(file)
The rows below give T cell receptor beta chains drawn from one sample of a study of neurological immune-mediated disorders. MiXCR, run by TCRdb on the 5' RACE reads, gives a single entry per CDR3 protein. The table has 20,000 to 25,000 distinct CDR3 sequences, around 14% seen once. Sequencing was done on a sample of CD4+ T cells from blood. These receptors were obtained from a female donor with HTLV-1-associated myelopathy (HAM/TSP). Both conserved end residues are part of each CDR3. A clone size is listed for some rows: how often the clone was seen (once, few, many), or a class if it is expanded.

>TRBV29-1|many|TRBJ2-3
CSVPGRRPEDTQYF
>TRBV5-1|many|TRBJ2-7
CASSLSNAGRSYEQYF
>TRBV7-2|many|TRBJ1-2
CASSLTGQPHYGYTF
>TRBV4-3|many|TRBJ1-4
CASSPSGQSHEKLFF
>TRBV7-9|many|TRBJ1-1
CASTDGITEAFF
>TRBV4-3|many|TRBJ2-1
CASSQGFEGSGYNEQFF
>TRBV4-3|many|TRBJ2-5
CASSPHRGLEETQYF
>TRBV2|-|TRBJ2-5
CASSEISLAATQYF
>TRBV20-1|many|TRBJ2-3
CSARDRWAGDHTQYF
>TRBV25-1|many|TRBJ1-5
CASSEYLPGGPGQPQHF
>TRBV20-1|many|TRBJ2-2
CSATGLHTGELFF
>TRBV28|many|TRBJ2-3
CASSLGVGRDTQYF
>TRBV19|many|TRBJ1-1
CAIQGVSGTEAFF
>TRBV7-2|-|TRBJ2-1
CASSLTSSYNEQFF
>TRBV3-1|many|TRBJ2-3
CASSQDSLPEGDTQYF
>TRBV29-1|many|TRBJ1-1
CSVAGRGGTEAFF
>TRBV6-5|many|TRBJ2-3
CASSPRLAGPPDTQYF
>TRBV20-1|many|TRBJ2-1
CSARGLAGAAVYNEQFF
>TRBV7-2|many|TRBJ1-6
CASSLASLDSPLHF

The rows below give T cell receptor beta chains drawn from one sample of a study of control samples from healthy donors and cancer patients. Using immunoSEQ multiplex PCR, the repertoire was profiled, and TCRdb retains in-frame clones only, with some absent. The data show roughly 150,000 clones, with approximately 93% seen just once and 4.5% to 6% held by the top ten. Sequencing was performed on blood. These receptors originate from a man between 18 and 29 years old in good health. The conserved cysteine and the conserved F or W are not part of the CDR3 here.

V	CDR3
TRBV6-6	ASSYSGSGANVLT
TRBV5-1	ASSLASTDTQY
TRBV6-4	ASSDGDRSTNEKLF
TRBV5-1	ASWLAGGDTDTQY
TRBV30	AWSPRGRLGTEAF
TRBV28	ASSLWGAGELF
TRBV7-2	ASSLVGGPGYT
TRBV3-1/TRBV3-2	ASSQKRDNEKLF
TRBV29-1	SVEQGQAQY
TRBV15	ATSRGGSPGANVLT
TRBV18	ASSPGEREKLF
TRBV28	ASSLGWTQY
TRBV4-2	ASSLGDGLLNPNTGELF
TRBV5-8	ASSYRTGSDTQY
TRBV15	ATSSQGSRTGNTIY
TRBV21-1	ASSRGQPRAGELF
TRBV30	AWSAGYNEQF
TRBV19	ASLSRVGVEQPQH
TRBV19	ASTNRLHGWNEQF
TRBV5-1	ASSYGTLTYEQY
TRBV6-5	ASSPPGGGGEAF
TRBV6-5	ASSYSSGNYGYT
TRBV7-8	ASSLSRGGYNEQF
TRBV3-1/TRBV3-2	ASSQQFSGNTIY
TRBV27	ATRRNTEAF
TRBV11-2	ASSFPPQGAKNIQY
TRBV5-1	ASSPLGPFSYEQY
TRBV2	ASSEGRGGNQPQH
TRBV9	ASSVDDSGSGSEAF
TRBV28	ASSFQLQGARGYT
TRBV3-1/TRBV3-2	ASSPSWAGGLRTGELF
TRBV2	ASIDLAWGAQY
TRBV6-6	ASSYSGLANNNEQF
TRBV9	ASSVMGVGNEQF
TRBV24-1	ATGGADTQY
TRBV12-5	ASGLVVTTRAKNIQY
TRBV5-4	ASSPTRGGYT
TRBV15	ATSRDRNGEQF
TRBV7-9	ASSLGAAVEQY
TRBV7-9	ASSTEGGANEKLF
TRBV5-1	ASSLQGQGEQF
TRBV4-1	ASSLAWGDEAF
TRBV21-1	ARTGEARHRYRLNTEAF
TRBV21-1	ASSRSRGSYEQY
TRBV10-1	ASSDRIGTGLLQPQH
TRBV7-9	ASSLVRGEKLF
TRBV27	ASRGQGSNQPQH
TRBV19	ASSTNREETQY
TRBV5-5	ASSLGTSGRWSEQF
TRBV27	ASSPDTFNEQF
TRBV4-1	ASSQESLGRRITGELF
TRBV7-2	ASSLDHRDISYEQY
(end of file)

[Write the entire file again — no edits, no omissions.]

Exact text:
The rows below give T cell receptor beta chains drawn from one sample of a study of neurological immune-mediated disorders. MiXCR, run by TCRdb on the 5' RACE reads, gives a single entry per CDR3 protein. The table has 20,000 to 25,000 distinct CDR3 sequences, around 14% seen once. Sequencing was done on a sample of CD4+ T cells from blood. These receptors were obtained from a female donor with HTLV-1-associated myelopathy (HAM/TSP). Both conserved end residues are part of each CDR3. A clone size is listed for some rows: how often the clone was seen (once, few, many), or a class if it is expanded.

>TRBV29-1|many|TRBJ2-3
CSVPGRRPEDTQYF
>TRBV5-1|many|TRBJ2-7
CASSLSNAGRSYEQYF
>TRBV7-2|many|TRBJ1-2
CASSLTGQPHYGYTF
>TRBV4-3|many|TRBJ1-4
CASSPSGQSHEKLFF
>TRBV7-9|many|TRBJ1-1
CASTDGITEAFF
>TRBV4-3|many|TRBJ2-1
CASSQGFEGSGYNEQFF
>TRBV4-3|many|TRBJ2-5
CASSPHRGLEETQYF
>TRBV2|-|TRBJ2-5
CASSEISLAATQYF
>TRBV20-1|many|TRBJ2-3
CSARDRWAGDHTQYF
>TRBV25-1|many|TRBJ1-5
CASSEYLPGGPGQPQHF
>TRBV20-1|many|TRBJ2-2
CSATGLHTGELFF
>TRBV28|many|TRBJ2-3
CASSLGVGRDTQYF
>TRBV19|many|TRBJ1-1
CAIQGVSGTEAFF
>TRBV7-2|-|TRBJ2-1
CASSLTSSYNEQFF
>TRBV3-1|many|TRBJ2-3
CASSQDSLPEGDTQYF
>TRBV29-1|many|TRBJ1-1
CSVAGRGGTEAFF
>TRBV6-5|many|TRBJ2-3
CASSPRLAGPPDTQYF
>TRBV20-1|many|TRBJ2-1
CSARGLAGAAVYNEQFF
>TRBV7-2|many|TRBJ1-6
CASSLASLDSPLHF

The rows below give T cell receptor beta chains drawn from one sample of a study of control samples from healthy donors and cancer patients. Using immunoSEQ multiplex PCR, the repertoire was profiled, and TCRdb retains in-frame clones only, with some absent. The data show roughly 150,000 clones, with approximately 93% seen just once and 4.5% to 6% held by the top ten. Sequencing was performed on blood. These receptors originate from a man between 18 and 29 years old in good health. The conserved cysteine and the conserved F or W are not part of the CDR3 here.

V	CDR3
TRBV6-6	ASSYSGSGANVLT
TRBV5-1	ASSLASTDTQY
TRBV6-4	ASSDGDRSTNEKLF
TRBV5-1	ASWLAGGDTDTQY
TRBV30	AWSPRGRLGTEAF
TRBV28	ASSLWGAGELF
TRBV7-2	ASSLVGGPGYT
TRBV3-1/TRBV3-2	ASSQKRDNEKLF
TRBV29-1	SVEQGQAQY
TRBV15	ATSRGGSPGANVLT
TRBV18	ASSPGEREKLF
TRBV28	ASSLGWTQY
TRBV4-2	ASSLGDGLLNPNTGELF
TRBV5-8	ASSYRTGSDTQY
TRBV15	ATSSQGSRTGNTIY
TRBV21-1	ASSRGQPRAGELF
TRBV30	AWSAGYNEQF
TRBV19	ASLSRVGVEQPQH
TRBV19	ASTNRLHGWNEQF
TRBV5-1	ASSYGTLTYEQY
TRBV6-5	ASSPPGGGGEAF
TRBV6-5	ASSYSSGNYGYT
TRBV7-8	ASSLSRGGYNEQF
TRBV3-1/TRBV3-2	ASSQQFSGNTIY
TRBV27	ATRRNTEAF
TRBV11-2	ASSFPPQGAKNIQY
TRBV5-1	ASSPLGPFSYEQY
TRBV2	ASSEGRGGNQPQH
TRBV9	ASSVDDSGSGSEAF
TRBV28	ASSFQLQGARGYT
TRBV3-1/TRBV3-2	ASSPSWAGGLRTGELF
TRBV2	ASIDLAWGAQY
TRBV6-6	ASSYSGLANNNEQF
TRBV9	ASSVMGVGNEQF
TRBV24-1	ATGGADTQY
TRBV12-5	ASGLVVTTRAKNIQY
TRBV5-4	ASSPTRGGYT
TRBV15	ATSRDRNGEQF
TRBV7-9	ASSLGAAVEQY
TRBV7-9	ASSTEGGANEKLF
TRBV5-1	ASSLQGQGEQF
TRBV4-1	ASSLAWGDEAF
TRBV21-1	ARTGEARHRYRLNTEAF
TRBV21-1	ASSRSRGSYEQY
TRBV10-1	ASSDRIGTGLLQPQH
TRBV7-9	ASSLVRGEKLF
TRBV27	ASRGQGSNQPQH
TRBV19	ASSTNREETQY
TRBV5-5	ASSLGTSGRWSEQF
TRBV27	ASSPDTFNEQF
TRBV4-1	ASSQESLGRRITGELF
TRBV7-2	ASSLDHRDISYEQY